Post-collegiate hijinks 

And a plot you will not be able to follow.


9:30 p.m. Tuesdays
Comedy Central

People don't want to leave college. And why would they, really? There's a party somewhere almost every night. Naps are a regular daily activity. And you'll probably never be living with such a high concentration of people of the opposite (or same) sex ever again in your life. In short, college is great.

"Workaholics" follows three young men — Adam, Anders and Blake — who work mid-level jobs in a faceless telemarketing company by day and who try desperately to hang on to their college years by night. Our three protagonists share what's basically a post-college frat house and spend a lot of time getting drunk on the roof — and other venues — in a continual attempt to not grow up.

There's a lot of hard partying for sure, but the show doesn't so much glorify the characters' misguided attempts to avoid responsibility as it does poke fun at them. In the season two premiere, our three heroes are out-smarted by a group of high schoolers who steal a dragon statue out of their front yard (one Adam, Anders and Blake lifted from a public playground after coming to the realization that their tax dollars pay for such things).

It's an awkward time in a young man's life when he has to face the fact that days of getting up at 6:30 a.m., thinking about the future and occasionally dropping money into a 401K are fast-approaching, or maybe even here already. The actors, and the scripts they follow, capture that spirit deftly without relying on too many "Hangover"-like scenarios. It's a show about coming face-to-face with adulthood and failing miserably. And it's hilarious. GM.

8 p.m. Fridays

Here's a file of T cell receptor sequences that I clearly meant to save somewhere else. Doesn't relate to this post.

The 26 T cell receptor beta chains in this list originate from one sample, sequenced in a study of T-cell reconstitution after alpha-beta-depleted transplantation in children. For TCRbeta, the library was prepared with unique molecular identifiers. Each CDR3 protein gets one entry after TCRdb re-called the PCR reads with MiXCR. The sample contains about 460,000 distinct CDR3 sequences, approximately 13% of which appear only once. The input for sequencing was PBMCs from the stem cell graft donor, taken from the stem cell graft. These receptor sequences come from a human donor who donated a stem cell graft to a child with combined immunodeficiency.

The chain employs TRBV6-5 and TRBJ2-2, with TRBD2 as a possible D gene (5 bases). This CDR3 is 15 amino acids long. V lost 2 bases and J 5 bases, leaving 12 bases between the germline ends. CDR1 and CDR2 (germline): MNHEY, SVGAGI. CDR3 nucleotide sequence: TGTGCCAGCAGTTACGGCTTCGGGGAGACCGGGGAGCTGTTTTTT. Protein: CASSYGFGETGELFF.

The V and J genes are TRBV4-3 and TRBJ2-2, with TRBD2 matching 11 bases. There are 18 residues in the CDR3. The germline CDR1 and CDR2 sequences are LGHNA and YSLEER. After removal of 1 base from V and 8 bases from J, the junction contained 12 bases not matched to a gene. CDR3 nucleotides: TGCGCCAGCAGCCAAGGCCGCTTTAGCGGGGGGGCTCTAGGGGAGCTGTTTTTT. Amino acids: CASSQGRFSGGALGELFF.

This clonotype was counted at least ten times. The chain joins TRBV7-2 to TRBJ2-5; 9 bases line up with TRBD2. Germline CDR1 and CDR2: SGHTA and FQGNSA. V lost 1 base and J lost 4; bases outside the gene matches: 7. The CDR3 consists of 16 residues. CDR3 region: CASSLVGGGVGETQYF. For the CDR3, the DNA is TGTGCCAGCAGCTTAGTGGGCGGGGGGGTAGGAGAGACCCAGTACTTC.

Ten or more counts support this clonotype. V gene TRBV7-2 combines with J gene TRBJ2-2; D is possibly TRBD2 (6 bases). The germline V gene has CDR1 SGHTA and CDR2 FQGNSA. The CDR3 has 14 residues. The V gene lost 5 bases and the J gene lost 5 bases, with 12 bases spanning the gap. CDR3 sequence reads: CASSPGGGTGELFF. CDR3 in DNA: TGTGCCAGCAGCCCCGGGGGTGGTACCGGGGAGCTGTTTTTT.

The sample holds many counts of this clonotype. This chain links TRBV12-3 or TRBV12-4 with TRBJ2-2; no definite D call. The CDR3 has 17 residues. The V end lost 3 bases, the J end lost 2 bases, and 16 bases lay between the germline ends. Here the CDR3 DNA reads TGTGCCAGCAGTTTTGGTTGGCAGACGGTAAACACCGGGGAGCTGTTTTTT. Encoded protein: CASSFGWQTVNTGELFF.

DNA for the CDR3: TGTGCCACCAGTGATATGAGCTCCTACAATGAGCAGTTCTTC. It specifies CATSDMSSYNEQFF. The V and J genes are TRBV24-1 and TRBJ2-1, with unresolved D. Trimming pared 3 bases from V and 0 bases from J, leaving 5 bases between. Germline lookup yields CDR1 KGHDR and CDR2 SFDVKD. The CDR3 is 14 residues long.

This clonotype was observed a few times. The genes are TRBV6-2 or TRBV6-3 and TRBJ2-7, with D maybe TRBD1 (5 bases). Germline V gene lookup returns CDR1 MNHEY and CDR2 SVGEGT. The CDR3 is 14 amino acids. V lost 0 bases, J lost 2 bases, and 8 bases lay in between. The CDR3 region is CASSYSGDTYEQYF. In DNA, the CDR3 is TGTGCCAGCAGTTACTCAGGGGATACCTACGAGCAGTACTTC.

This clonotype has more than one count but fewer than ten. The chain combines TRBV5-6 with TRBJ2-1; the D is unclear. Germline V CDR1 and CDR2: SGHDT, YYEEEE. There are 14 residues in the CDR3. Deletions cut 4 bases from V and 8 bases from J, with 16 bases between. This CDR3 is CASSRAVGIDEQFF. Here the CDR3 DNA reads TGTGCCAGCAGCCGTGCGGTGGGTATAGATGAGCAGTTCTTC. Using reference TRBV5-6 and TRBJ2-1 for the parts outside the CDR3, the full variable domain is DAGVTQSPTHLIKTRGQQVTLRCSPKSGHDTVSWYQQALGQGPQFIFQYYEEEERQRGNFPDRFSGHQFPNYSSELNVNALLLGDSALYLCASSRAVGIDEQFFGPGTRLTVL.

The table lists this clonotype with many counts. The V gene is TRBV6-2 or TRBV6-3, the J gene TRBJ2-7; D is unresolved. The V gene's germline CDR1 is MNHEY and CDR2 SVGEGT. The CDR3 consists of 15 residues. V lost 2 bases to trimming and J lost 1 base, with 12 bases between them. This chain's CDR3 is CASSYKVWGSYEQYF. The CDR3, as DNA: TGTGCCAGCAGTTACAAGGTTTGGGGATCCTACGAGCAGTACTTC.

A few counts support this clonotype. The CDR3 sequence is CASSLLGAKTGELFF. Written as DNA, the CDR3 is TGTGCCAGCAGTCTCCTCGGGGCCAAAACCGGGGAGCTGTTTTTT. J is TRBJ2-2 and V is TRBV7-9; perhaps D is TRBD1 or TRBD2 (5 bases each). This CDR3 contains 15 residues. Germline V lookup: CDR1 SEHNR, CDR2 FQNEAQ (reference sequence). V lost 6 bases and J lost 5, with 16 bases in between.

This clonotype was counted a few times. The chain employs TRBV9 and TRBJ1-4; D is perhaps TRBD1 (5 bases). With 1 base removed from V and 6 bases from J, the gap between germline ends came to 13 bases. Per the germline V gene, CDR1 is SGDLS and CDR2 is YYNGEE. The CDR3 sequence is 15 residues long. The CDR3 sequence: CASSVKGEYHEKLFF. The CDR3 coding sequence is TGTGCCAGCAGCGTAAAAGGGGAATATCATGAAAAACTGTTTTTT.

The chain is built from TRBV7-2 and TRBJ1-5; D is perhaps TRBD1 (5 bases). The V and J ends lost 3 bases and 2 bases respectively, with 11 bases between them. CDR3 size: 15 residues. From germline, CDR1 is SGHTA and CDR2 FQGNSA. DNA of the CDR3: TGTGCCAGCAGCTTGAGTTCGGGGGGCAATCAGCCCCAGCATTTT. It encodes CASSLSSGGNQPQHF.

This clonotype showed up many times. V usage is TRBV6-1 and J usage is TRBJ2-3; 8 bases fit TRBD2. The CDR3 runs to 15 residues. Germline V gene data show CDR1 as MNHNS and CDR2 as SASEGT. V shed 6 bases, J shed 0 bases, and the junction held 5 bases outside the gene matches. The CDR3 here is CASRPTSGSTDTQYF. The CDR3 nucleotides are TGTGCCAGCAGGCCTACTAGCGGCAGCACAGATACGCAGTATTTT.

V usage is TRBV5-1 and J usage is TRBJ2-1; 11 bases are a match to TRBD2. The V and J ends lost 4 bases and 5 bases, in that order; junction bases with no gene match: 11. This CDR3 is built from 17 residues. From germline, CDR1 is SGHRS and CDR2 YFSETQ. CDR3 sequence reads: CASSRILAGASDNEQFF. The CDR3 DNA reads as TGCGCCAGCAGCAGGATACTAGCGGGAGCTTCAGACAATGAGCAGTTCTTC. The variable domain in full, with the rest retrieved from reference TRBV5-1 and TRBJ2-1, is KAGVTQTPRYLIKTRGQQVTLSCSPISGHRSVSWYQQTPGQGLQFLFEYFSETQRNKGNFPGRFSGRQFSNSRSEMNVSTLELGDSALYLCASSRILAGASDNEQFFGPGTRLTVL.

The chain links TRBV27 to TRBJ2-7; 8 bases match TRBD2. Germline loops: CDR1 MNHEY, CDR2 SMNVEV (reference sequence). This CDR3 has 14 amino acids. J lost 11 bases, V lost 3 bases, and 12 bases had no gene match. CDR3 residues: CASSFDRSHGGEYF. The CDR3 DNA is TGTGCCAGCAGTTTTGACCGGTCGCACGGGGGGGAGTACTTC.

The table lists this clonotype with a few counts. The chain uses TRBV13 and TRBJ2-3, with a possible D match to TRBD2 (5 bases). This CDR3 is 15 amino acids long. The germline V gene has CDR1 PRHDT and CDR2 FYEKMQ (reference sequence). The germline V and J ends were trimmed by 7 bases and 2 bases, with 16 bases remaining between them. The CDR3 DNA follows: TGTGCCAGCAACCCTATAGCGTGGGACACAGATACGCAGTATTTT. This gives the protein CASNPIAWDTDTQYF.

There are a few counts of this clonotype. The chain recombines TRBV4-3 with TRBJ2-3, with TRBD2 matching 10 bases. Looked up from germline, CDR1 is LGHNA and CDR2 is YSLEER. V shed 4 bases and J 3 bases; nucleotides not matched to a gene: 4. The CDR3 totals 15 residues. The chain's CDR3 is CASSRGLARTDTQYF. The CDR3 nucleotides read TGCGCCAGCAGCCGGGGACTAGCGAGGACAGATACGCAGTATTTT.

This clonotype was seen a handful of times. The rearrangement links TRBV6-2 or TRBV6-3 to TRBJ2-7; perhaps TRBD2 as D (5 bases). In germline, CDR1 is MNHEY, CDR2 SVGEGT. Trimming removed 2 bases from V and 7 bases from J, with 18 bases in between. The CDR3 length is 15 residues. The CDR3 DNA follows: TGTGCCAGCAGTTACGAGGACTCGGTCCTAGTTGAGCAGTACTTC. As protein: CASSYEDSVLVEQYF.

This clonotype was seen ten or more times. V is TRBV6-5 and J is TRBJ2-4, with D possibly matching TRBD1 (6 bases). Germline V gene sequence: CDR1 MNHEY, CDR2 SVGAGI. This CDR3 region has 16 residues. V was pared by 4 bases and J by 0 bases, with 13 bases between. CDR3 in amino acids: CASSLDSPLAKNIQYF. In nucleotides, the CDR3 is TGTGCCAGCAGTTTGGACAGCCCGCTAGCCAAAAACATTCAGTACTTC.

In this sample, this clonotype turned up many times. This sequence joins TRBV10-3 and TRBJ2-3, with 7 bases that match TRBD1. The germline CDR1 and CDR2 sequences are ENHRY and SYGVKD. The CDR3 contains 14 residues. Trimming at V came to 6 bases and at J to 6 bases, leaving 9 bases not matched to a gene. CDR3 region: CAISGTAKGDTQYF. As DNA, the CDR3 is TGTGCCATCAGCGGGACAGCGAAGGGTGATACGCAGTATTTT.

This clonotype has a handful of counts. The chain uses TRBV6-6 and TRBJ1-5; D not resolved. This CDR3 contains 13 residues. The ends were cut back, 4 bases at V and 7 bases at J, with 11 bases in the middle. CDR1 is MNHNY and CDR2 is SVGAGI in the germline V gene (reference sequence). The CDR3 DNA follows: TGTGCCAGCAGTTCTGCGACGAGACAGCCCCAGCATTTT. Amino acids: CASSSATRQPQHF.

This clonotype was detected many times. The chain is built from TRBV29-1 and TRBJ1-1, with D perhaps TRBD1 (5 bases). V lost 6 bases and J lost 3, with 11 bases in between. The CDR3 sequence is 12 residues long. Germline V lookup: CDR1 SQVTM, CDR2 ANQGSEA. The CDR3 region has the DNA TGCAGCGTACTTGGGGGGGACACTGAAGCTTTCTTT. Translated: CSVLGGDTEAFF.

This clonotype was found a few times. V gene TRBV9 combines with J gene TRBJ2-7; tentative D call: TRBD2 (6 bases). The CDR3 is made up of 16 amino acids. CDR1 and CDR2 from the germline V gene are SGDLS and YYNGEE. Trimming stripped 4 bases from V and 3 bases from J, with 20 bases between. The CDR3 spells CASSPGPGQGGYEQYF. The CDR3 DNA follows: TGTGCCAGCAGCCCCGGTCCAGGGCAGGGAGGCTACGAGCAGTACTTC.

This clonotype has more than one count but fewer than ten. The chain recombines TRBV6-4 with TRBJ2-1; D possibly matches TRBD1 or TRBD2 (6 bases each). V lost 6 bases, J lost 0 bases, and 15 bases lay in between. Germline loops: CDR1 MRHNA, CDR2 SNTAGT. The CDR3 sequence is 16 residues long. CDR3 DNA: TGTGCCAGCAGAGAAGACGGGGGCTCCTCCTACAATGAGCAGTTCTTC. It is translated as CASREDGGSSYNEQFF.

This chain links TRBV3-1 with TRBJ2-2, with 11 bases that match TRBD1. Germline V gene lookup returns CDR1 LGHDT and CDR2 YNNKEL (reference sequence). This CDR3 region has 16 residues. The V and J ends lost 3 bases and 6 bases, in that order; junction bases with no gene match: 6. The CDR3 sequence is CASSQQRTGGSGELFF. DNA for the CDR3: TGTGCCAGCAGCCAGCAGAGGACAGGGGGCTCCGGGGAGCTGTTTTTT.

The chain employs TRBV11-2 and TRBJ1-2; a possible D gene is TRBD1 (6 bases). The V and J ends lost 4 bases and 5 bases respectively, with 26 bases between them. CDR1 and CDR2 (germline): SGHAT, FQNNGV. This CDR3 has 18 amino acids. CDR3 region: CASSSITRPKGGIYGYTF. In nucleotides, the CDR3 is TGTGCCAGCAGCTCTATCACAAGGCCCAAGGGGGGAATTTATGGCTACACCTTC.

While "Fringe" started out shaky — a bit too serious at times, a bit too weird in the overarching mythology department and not weird enough in the Monster of the Week department — the show and its cast of characters have gelled quite a bit since 2008, when the series seemed doomed to cancellation. If you've never seen it, it's hard to explain even the barest corner of the plot, other than to say it revolves around a double-secret ragtag team called "Fringe Division," which is tasked with investigating bizarre events on the Eastern seaboard. Led by the brilliant-but-clearly-nuts Dr. Walter Bishop (played with perfect glee by John Noble), his son Peter (Joshua Jackson) and FBI agent Olivia Dunham (Anna Torv), the Fringe team is tasked with nothing less than saving the world from destruction. HERE THERE BE SPOILERS! The last few seasons have seen the team get to the bottom of some of those mysteries: Walter Bishop's theft of a boy identical to his own dead son from a parallel universe where a double of every human being exists. The kidnapping of the alternate Peter Bishop, and the mechanism Walter used to punch a hole between realities, which has fractured both dimensions, leading to horrific consequences for the Other Side, including cataclysmic rips in reality and the rise of a bitter, Dick Cheney-like version of Walter Bishop which the characters call "Walternate." Walternate, the true father of the boy Walter Bishop stole as the Secretary of Defense over there, is hot for revenge — up to and including plotting to destroy our universe as a kind of final solution. At the end of last season, Peter Bishop strapped into a diabolical machine meant to heal the cracks in both realities. It seems to have worked somewhat, but then he vanished, apparently because he has been completely erased from reality and the memories of those who loved him. His last act was to create a converged pocket between the two universes, where both sets of Fringe team members can interact and cooperate to try and fix the cracks in reality before it's too late. While that leads to some "The Parent Trap"-style shenanigans with one actor playing two slightly different characters in the same scene, it also takes the show in a new and more surprising direction. The first episode of the season found the two sides in a suspicious and uneasy truce, and Walter Bishop terrorized by periodic and ghostly glimpses of an apparently still-alive Peter — who, of course, he doesn't know at all. In short: a great beginning to what is shaping up to be a very cool season. Zip over to Netflix and catch the back episodes, then tune in Friday nights to catch the new ones. DK



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